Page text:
We all know drinking plenty of water is the right thing to do – but do you know why?
According to Everyday Health:
Dehydration, which occurs when the body has insufficient water and other fluids to function properly, can lead to blood clots, seizures, and other potentially fatal complications. Studies have shown that even mild dehydration can have adverse effects on mood and energy. That’s why it’s so important to catch dehydration early on, but the signs aren’t always obvious ones like thirst and fatigue.
Here are six surprising indicators that you might be dehydrated.
1. Bad breath. Saliva has antibacterial properties in it, but dehydration can prevent your body from making enough saliva.
“If you’re not producing enough saliva in the mouth, you can get bacteria overgrowth and one of the side reactions of that is bad breath from chronic dehydration,” saysJohn Higgins, MD, associate professor of cardiovascular medicine at the University of Texas in Houston, and chief of cardiology at Lyndon B. Johnson General Hospital.
2. Dry skin. “A lot of people think that people who get dehydrated are really sweaty; but as you go through various stages of dehydration, you become very dizzy and you don’t have enough blood volume so you get very dry skin,” Dr. Higgins says. He adds that because the skin is dry and not evaporating as well, you can also experience flushing of the skin.
Think you can’t get dehydrated in cooler seasons or climates? Think again. Higgins says symptoms may be milder or come on slower, but it’s still possible to be dehydrated orsuffer from heat illness in cooler weather.
3. Muscle cramps. “The hotter you get, the more likely you are to get muscle cramps, and that’s from a pure heat effect on the muscles. As the muscles work harder and harder, they can seize up from the heat itself. Changes in the electrolytes, changes in the sodium and potassium can lead to muscle cramping as well,” according to Higgins.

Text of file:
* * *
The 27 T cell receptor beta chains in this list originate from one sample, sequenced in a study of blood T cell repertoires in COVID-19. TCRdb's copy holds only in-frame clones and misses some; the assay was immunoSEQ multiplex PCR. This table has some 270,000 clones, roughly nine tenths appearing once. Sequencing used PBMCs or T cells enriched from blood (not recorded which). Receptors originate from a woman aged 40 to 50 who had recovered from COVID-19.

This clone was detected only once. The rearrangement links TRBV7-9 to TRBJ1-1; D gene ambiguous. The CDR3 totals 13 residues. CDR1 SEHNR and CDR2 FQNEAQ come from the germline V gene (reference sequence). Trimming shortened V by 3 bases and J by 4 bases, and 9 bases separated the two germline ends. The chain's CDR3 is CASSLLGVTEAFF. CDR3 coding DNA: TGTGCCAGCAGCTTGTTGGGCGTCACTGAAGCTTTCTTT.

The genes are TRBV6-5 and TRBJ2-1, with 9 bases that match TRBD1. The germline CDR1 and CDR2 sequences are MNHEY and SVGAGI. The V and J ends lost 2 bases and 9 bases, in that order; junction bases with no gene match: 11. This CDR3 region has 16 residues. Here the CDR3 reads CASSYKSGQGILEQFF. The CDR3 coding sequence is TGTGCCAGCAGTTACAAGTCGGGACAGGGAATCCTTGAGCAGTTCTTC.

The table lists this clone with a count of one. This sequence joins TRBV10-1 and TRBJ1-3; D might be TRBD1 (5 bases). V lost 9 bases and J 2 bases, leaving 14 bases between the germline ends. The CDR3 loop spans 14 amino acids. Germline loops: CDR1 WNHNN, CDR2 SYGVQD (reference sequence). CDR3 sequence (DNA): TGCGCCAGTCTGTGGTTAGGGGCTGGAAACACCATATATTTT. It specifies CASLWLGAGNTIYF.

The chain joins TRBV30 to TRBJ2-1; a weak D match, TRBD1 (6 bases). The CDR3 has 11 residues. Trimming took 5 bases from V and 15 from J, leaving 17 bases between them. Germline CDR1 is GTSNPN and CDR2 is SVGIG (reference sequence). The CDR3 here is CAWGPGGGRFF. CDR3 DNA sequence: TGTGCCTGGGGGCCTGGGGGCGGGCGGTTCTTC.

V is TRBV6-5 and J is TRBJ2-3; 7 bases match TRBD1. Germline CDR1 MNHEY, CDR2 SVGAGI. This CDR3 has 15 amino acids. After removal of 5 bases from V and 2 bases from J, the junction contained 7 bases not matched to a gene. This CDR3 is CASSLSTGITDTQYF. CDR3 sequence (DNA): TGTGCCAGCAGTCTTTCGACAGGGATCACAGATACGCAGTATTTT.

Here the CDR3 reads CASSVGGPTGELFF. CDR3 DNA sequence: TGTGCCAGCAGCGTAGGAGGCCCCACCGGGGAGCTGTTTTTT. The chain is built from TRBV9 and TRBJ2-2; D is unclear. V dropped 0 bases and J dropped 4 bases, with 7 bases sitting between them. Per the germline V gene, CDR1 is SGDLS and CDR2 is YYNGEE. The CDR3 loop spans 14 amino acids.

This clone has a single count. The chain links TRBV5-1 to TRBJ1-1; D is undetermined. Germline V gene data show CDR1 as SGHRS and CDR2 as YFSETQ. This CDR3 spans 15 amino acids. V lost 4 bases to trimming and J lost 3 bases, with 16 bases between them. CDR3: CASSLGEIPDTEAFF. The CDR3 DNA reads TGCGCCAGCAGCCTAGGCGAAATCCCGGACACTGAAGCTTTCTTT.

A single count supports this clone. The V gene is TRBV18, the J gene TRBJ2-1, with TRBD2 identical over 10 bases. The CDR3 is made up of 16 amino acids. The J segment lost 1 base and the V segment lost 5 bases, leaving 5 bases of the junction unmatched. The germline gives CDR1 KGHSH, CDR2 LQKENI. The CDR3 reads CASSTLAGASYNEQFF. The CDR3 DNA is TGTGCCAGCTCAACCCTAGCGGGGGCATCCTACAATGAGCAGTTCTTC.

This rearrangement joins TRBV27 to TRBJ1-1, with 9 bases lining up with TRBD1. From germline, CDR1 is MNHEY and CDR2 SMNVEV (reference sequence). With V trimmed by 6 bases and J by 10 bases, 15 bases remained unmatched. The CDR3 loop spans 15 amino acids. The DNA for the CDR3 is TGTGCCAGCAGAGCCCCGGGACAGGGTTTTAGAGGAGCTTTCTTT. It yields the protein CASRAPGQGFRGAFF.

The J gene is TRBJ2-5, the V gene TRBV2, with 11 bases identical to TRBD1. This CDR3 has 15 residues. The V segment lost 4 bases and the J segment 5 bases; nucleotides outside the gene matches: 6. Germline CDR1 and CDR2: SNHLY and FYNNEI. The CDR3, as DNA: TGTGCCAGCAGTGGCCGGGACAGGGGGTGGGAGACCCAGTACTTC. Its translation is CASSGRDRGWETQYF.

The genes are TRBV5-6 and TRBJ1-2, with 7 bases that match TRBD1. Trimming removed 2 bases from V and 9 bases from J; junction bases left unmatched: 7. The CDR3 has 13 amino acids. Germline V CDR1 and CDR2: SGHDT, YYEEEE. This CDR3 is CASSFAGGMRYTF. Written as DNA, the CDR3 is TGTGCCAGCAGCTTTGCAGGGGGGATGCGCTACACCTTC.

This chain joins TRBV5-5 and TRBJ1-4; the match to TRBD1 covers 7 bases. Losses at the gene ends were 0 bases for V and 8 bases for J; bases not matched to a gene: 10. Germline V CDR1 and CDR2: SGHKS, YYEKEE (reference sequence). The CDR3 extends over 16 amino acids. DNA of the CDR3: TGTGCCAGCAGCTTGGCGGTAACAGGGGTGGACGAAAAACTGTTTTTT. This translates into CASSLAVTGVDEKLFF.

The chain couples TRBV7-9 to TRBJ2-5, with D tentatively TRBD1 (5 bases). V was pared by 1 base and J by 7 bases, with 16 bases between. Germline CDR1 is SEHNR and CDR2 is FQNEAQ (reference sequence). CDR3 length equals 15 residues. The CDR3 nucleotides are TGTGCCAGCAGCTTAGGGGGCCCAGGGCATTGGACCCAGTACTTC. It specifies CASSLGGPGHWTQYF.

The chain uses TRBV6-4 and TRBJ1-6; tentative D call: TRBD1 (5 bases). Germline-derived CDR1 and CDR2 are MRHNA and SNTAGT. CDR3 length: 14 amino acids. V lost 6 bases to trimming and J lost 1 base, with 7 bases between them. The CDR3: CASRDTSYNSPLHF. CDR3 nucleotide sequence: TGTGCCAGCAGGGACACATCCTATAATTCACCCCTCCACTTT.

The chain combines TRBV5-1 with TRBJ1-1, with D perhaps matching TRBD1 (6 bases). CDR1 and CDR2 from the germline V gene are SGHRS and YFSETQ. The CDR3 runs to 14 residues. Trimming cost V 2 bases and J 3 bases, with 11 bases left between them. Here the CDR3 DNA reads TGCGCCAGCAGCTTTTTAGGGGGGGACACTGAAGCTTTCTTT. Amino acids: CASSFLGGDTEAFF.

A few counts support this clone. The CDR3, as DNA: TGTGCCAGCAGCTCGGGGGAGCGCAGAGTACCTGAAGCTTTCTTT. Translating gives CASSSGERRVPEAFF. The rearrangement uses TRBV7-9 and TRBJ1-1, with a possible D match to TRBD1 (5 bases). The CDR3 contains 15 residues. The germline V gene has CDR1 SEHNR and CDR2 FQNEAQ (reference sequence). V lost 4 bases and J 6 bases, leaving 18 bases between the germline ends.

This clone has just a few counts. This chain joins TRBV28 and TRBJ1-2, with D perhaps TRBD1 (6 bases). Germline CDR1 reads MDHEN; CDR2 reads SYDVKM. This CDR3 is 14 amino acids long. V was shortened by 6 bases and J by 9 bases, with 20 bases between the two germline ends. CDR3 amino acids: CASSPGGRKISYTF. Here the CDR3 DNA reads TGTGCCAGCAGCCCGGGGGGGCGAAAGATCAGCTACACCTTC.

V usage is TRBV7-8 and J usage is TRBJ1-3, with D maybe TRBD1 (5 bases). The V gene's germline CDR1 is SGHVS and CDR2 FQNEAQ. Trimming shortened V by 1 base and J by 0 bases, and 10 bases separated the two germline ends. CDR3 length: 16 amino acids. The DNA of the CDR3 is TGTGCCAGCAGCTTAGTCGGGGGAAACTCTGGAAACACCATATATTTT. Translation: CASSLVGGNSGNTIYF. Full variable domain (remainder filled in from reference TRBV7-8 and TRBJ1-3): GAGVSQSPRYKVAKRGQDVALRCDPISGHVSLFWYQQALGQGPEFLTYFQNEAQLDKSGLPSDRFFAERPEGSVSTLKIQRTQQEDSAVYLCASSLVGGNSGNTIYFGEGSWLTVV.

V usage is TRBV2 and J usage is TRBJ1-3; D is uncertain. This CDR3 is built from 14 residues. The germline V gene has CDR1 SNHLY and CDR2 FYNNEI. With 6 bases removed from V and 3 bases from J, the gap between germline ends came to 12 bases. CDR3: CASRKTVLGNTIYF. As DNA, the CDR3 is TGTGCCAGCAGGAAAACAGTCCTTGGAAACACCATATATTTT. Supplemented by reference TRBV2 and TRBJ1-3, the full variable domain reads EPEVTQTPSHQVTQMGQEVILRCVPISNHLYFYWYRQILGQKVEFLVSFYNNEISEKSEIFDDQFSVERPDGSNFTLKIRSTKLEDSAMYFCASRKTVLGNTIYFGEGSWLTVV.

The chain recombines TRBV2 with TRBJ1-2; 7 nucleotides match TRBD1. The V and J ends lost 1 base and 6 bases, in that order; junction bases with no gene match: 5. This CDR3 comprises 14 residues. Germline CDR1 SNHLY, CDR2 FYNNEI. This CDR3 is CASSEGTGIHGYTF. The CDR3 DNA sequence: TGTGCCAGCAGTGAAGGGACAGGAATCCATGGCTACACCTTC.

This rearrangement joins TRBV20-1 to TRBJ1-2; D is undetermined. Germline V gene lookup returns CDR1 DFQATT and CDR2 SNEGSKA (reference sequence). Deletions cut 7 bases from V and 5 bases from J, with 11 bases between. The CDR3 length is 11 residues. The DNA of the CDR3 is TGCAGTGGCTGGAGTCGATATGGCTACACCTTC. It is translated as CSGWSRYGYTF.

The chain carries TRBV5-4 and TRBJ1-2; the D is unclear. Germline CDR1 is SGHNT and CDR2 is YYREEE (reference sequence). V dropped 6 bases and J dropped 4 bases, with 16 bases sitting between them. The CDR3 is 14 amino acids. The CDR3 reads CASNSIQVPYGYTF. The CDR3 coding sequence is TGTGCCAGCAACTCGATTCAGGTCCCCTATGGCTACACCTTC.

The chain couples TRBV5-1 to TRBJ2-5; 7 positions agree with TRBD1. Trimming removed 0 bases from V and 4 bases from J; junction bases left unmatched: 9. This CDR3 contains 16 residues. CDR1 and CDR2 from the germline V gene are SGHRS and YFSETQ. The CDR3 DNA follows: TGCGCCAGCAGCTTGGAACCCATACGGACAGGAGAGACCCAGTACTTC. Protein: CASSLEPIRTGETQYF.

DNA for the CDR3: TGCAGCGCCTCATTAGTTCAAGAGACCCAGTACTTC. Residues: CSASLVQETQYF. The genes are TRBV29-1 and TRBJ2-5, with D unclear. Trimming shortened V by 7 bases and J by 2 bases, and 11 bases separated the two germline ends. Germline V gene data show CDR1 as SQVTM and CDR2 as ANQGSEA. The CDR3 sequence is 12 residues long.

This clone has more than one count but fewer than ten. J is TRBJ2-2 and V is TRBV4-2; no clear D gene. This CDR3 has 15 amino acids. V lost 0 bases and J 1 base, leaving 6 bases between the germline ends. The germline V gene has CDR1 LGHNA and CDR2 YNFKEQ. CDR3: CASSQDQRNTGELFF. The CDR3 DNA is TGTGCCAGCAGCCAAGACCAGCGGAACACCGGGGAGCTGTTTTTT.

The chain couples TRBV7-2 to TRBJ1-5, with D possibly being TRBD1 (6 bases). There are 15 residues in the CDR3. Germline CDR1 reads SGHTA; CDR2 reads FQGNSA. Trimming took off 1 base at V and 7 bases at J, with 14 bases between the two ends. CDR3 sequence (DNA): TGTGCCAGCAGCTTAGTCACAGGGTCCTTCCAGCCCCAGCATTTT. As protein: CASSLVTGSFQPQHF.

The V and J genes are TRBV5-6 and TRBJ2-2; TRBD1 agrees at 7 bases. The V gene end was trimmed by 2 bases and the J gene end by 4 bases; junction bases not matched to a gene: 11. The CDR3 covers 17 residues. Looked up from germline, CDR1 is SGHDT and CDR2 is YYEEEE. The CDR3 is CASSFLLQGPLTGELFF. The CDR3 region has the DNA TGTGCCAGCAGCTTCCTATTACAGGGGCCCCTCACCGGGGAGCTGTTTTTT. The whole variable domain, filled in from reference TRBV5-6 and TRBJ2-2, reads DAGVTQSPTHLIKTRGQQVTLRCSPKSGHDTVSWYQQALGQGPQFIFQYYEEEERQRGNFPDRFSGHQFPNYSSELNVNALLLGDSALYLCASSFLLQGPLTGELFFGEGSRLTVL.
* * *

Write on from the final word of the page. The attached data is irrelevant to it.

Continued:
4. Fever and chills. It might sound counterintuitive, but if your body is severely dehydrated you may experience symptoms like fever or even chills. Fever can be especially dangerous, so be sure to seek immediate medical help if your fever rises over 101°F.
5. Food cravings, especially for sweets. “When you’re dehydrated, it can be difficult for some nutrients and organs like the liver which use water to release some glycogens and other components of your energy stores, so you can actually get cravings for food,” Higgins says. While you can crave anything from chocolate to a salty snack, cravings for sweets are more common because your body may be experiencing difficulty with glycogen production, he says.
6. AND MY TOP ISSUE: Brain Fog. The brain is 75% water.